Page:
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Writ of Kalikasan and the Writ of Sovereignty – Our Sacred Ballot

"Truth is stranger than fiction," the saying goes. And it's certainly not mere coincidence that our outgoing Supreme Court Chief Justice Puno, as in "tree" or maybe "full," is crowning the apex of his most distinguished career on the bench with the Writ of Kalikasan (nature).

On April 13, 2010, the Supreme Court finally approved CJ Puno's "baby," the Rules of Procedure for Environmental Cases at the heart of which is the revolutionary legal remedy called the Writ of Kalikasan. Rule 7 sec. 1 of these rules defines it, thus: "The writ is a remedy available to a natural or juridical person, entity authorized by law, people's organization, non-governmental organization, or any public interest group accredited by or registered with any government agency, on behalf of persons whose constitutional right to a balanced and healthful ecology is violated, or threatened with violation by an unlawful act or omission of a public official or employee, or private individual or entity, involving environmental damage of such magnitude as to prejudice the life, health or property of inhabitants in two or more cities or provinces."

But even as we continue our work for nature as mandated in our Constitution, we cannot lose sight of the fact that the more urgent need now is to free ourselves and future generations from the very evil of trapo politics or patronage politics. For that matter, this pervading menace is actually the root cause of environmental degradation, massive grinding poverty, corruption, Hello Garci, and all the other ills of governance choking our country.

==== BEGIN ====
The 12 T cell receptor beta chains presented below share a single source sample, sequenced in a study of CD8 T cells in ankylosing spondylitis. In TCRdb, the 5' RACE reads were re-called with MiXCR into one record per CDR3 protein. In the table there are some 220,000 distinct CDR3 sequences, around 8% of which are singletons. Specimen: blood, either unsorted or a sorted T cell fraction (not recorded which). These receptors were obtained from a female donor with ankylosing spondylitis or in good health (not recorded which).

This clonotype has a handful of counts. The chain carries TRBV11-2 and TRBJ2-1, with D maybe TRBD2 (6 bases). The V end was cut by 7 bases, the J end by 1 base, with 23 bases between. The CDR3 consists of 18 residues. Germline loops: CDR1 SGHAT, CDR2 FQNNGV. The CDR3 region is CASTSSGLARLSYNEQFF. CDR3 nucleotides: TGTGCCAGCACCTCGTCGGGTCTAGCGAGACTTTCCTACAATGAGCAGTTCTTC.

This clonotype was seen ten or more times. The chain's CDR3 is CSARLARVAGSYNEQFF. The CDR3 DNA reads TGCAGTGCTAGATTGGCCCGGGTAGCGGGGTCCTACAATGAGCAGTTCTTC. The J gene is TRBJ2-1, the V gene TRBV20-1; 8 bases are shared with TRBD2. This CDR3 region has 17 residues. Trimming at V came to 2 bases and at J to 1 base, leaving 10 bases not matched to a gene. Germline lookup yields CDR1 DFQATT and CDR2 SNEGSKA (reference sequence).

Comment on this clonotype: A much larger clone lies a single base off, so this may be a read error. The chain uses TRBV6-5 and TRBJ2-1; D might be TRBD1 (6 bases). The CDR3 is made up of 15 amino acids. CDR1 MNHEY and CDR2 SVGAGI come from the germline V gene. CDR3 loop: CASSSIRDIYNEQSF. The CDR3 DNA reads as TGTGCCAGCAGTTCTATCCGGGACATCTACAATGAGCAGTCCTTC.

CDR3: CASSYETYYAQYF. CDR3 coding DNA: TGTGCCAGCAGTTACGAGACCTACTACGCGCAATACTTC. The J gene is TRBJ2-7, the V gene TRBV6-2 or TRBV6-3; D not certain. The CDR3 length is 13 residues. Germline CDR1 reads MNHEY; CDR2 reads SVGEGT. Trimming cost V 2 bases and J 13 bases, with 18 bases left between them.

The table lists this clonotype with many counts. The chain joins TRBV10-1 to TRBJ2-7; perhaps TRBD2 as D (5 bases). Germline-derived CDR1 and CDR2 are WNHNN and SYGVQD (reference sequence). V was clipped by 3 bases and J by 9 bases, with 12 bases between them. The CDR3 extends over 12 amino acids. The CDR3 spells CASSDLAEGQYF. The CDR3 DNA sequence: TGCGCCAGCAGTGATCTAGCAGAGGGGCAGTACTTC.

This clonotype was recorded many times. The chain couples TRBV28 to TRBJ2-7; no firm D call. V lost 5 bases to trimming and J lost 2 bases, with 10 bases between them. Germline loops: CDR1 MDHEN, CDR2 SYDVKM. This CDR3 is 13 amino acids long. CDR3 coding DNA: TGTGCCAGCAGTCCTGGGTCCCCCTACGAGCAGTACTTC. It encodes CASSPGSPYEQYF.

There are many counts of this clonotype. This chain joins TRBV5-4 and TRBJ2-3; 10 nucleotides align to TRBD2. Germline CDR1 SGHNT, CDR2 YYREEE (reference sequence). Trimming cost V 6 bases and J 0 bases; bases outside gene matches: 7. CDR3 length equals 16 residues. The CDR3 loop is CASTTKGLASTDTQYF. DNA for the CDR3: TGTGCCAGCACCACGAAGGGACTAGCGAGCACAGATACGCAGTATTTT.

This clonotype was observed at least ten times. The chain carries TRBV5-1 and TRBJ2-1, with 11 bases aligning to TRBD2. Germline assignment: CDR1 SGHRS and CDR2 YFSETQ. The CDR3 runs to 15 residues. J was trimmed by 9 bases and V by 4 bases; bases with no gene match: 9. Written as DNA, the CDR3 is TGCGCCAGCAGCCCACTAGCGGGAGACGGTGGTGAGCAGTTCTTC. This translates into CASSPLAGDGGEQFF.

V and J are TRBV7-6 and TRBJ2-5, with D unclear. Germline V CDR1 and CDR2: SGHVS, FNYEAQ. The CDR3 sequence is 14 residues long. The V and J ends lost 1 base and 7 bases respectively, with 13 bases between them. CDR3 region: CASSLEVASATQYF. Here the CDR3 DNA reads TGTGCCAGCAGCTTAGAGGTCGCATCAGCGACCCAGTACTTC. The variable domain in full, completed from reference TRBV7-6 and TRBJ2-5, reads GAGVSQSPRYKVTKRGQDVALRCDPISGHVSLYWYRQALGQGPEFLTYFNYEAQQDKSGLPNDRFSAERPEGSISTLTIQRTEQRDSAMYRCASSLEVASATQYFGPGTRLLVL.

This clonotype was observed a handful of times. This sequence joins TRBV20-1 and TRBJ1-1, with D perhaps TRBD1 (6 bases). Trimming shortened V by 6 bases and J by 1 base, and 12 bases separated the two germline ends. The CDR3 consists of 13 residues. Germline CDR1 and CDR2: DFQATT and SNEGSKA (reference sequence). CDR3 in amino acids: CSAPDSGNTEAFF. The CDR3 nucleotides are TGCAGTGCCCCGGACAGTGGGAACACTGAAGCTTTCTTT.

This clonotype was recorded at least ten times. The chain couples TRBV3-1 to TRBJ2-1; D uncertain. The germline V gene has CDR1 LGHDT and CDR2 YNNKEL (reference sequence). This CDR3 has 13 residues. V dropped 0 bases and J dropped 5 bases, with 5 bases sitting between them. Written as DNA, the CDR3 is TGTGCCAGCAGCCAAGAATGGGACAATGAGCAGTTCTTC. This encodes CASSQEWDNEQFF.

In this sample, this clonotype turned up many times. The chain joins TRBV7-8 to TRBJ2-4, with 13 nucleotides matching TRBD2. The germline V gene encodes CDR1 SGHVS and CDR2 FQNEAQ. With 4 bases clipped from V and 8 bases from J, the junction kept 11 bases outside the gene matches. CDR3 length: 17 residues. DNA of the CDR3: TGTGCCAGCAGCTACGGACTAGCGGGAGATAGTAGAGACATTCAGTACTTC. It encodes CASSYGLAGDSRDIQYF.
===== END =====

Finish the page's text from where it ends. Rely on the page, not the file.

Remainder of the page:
And for this end, we don't really need Puno or the Supreme Court inventing a new writ. The most basic and fundamental writ is well in our hands, that is, the ballot each one of us will fill out this coming May 10 elections. I call it the Writ of Sovereignty, the most powerful of all writs for there is no government without it, and if wielded freely in an informed and responsible manner would resultantly make recourse to all other writs unnecessary.

For example, if by our ballot we only elect leaders who honor and respect individual liberties, then we would not need to go to our courts to ask for a Writ of Habeas Corpus or Certiorari against oppression and abuse of power. If by our ballot we elect leaders who are protectors of human rights, then there would be no need for a Writ of Amparo. And if by our ballot we elect only those who will and can enforce our environmental laws and safeguard Mother Earth, then again there would be no need for the Writ of Kalikasan.